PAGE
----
I was on a radio show today and I was asked if I think Bobby Valentine would be the Red Sox manager on Opening Day 2013. I said I didn’t think he’d be the manager on October 3, 2012. But if he’s gone, who’s next? Bob Nightengale says, as we’ve heard elsewhere, that John Farrell is the Sox’ first choice. But …
If they can’t pry away Farrell, who’ll be the focus of attention at Fenway Park today as the Blue Jays open a three-game series there, look for the Red Sox to turn to Mike Scioscia if he is fired by the Los Angeles Angels.
If they can’t get either, they’ll be more likely to bring back Grady Little than keep Valentine.
Wow, that last line was a cheap shot.
Lots of ifs there. Scioscia is still safe — at least for now — and it seems unlikely that he’d be available. If the Angels do fire him, it’s probably because they missed out on the playoffs. And one wonders how Scioscia, despite his success in Anaheim, would be welcomed in Boston right after underachieving with a team that brought in boatloads of free agent talent. Because that’s kinda the problem Boston has had for the past couple of years.
Every now and then, The Players’ Tribune runs a “five toughest” feature. In 2015, David Ortiz listed the five toughest pitchers he ever faced. Last month, Christian Yelich wrote up the five toughest pitchers in the NL East. Now, it’s Ian Kinsler‘s turn with the five toughest pitchers in the AL Central.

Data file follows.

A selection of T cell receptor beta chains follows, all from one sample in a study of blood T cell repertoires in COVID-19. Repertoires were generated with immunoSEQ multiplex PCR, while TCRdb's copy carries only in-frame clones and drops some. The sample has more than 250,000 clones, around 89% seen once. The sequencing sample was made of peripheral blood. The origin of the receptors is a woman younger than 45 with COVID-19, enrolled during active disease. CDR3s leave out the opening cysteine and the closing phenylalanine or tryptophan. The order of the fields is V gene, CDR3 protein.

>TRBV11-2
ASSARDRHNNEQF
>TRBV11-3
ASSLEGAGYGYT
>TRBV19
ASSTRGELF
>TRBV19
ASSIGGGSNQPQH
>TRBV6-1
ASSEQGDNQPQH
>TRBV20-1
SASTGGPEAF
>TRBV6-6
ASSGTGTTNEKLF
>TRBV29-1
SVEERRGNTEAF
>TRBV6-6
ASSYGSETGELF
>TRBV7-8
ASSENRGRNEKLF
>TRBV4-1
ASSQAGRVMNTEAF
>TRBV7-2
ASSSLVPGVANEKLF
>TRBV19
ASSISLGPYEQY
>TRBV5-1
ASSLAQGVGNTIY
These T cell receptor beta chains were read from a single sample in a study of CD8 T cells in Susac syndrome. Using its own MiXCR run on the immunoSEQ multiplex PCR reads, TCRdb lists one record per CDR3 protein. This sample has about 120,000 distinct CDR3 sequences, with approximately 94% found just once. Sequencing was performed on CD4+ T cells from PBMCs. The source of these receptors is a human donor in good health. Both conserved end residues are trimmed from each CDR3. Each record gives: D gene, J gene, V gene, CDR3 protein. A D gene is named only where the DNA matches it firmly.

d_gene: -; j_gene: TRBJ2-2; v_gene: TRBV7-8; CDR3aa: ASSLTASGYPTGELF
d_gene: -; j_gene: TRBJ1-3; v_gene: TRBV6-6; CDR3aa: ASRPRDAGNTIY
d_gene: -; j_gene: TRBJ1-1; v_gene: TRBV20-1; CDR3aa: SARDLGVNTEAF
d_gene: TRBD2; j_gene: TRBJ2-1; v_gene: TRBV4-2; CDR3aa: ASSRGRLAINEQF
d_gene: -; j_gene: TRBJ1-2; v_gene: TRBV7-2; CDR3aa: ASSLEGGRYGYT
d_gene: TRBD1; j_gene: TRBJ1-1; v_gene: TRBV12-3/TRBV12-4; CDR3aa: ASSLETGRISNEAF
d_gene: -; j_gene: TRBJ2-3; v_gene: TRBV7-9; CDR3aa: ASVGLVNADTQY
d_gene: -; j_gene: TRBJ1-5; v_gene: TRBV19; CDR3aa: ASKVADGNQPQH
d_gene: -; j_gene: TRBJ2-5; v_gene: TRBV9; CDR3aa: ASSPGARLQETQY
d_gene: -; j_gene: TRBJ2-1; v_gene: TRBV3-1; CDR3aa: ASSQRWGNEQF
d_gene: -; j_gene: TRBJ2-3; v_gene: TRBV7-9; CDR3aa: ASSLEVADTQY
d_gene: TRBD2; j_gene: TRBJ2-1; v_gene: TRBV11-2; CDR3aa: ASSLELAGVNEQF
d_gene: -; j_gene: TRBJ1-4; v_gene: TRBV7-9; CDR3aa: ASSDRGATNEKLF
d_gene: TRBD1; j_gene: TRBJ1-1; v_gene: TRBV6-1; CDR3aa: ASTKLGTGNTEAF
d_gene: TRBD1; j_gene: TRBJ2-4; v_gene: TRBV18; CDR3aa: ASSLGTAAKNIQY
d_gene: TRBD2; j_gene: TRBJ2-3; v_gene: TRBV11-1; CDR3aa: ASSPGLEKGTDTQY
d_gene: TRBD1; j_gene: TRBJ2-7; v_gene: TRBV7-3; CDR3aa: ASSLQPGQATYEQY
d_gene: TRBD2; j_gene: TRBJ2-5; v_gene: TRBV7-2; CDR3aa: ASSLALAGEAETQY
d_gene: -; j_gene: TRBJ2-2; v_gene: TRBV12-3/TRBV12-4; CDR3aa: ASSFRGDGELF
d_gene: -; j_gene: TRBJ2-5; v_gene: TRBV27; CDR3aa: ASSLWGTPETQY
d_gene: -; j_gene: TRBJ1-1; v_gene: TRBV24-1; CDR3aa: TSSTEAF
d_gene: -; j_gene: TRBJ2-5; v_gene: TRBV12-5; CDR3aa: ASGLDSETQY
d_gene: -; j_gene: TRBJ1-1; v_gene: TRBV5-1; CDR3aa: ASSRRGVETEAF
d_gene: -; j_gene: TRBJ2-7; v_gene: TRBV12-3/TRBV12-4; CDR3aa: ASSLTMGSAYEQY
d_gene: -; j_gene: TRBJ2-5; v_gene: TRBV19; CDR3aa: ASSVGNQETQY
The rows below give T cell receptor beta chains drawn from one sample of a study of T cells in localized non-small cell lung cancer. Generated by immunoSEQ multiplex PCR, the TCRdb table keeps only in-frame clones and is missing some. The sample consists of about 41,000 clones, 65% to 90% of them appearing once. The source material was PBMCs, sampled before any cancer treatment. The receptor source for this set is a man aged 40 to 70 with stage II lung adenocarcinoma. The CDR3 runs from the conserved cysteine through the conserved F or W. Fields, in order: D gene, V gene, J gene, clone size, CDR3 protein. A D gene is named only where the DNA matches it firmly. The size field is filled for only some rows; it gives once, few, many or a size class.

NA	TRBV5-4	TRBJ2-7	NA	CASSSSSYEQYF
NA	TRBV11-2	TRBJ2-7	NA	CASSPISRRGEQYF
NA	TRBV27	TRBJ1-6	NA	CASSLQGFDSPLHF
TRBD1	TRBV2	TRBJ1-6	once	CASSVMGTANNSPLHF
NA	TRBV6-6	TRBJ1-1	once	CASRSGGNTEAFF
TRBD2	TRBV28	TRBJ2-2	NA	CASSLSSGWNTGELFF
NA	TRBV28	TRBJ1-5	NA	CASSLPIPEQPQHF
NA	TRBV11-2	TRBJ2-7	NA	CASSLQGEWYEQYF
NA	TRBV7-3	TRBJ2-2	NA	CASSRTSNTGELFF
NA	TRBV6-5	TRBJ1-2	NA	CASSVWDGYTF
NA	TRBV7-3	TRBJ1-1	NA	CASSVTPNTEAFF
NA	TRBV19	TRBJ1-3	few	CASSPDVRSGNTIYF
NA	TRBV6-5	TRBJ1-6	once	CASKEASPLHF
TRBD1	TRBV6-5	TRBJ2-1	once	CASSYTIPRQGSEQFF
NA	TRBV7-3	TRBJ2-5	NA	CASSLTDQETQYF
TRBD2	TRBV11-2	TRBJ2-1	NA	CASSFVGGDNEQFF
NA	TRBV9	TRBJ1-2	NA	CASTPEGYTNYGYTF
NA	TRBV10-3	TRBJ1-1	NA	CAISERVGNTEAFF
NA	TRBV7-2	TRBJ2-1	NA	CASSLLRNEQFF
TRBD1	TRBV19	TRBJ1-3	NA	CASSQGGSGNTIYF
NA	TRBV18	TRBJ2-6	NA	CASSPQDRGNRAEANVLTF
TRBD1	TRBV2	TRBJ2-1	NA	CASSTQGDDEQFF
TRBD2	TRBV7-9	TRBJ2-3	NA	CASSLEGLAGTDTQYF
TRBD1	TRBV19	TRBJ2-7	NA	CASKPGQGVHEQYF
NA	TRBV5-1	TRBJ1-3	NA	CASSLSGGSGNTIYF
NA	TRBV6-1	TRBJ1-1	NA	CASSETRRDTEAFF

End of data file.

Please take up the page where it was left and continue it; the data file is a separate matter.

Kinsler goes into detail explaining why each pitcher is difficult to face, so hop over to The Players’ Tribune for his reasoning. His list
Presumably, Kinsler intentionally omitted his Tiger teammates from the list. He has faced Justin Verlander a fair amount earlier in his career, and he has only a .176/.333/.235 batting line in 42 plate appearances against the right-hander. Verlander’s stuff is often described as tough to hit in one phrase or another. Kinsler has also struggled against Indians starter Carlos Carrasco (.590 OPS), but one can understand why he would be omitted from a list of five given who was already listed.
Angels first baseman C.J. Cron hit a grand slam against the Mets on Sunday, but it wasn’t enough to keep his spot on the major league roster as the club announced his demotion to Triple-A Salt Lake on Monday. Infielder Nolan Fantana has been promoted from Salt Lake.
Cron, 27, was hitting a disappointing .232/.281/.305 with one home run and RBI in 90 plate appearances. I guess you can say that wasn’t the kind of Cron job the Angels were expecting. Cron was an above-average hitter in each of his first three seasons, finishing with an OPS+, or adjusted OPS, of 111, 106, and 115 (100 is average).
While Cron is figuring things out in the minors, Luis Valbuena, Jefry Marte, and Albert Pujols could each see some time at first base.